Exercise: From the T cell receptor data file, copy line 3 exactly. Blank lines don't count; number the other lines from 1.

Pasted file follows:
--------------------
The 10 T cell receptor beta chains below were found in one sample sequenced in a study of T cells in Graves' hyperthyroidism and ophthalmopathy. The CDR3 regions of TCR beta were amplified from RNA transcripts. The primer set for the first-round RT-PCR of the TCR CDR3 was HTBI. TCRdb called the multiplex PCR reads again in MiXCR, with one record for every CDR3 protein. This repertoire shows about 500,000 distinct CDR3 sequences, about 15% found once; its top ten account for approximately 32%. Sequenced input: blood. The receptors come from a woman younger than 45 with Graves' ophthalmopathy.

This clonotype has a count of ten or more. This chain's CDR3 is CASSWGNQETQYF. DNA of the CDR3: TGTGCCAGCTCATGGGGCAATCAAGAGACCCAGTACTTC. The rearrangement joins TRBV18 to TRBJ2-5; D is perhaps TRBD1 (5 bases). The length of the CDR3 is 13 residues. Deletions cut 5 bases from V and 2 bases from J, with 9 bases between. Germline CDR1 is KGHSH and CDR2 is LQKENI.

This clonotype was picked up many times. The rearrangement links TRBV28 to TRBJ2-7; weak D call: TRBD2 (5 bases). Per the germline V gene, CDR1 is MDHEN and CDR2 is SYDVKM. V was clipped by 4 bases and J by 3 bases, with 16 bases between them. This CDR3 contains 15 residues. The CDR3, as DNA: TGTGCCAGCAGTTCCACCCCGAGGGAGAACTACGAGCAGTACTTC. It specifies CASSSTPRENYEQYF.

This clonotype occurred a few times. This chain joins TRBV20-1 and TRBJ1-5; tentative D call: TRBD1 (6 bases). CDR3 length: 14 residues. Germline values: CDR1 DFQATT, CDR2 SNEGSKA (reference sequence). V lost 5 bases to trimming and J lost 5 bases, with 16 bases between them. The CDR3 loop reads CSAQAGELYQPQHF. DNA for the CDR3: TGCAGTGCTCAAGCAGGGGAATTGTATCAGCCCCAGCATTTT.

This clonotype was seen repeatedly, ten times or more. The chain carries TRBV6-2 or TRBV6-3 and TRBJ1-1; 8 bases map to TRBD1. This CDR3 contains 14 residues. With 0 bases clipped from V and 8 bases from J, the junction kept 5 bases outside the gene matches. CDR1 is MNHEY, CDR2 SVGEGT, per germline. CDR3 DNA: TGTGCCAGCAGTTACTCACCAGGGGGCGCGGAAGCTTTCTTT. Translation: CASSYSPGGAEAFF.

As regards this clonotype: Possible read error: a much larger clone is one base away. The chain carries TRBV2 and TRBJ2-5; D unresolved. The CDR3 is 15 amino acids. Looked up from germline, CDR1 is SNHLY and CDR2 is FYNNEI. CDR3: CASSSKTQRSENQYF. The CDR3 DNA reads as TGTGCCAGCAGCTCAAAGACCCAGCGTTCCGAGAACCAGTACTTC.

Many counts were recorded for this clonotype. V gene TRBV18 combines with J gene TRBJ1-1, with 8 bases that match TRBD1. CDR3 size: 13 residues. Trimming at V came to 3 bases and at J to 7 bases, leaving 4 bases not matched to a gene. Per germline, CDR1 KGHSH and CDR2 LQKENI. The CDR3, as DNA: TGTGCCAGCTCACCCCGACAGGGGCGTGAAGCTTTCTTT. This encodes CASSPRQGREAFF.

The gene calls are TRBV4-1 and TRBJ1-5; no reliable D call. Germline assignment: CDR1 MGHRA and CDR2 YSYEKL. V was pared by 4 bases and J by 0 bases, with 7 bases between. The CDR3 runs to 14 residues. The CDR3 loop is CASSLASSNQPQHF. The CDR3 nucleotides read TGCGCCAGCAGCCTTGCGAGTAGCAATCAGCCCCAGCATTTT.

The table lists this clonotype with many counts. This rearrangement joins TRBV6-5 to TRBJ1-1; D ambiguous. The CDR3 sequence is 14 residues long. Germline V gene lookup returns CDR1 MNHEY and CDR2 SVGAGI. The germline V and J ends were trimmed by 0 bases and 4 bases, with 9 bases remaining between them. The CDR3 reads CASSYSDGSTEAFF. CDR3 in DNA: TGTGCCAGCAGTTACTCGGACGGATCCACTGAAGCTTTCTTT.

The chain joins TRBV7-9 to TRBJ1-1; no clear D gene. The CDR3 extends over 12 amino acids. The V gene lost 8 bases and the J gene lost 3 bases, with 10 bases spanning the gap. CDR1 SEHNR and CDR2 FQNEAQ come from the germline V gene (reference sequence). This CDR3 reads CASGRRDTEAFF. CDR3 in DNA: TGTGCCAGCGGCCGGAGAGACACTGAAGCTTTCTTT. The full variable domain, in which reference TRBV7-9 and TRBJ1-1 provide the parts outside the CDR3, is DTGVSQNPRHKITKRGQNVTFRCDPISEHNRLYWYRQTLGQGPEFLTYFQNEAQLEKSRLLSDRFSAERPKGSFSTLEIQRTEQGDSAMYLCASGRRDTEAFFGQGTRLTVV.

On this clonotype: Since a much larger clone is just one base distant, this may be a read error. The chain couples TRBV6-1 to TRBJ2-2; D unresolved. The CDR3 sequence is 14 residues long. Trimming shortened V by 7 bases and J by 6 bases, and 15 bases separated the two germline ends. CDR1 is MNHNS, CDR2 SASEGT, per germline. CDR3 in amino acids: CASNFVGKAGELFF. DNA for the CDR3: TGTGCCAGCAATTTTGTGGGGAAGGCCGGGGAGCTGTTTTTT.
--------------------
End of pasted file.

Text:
This clonotype was picked up many times. The rearrangement links TRBV28 to TRBJ2-7; weak D call: TRBD2 (5 bases). Per the germline V gene, CDR1 is MDHEN and CDR2 is SYDVKM. V was clipped by 4 bases and J by 3 bases, with 16 bases between them. This CDR3 contains 15 residues. The CDR3, as DNA: TGTGCCAGCAGTTCCACCCCGAGGGAGAACTACGAGCAGTACTTC. It specifies CASSSTPRENYEQYF.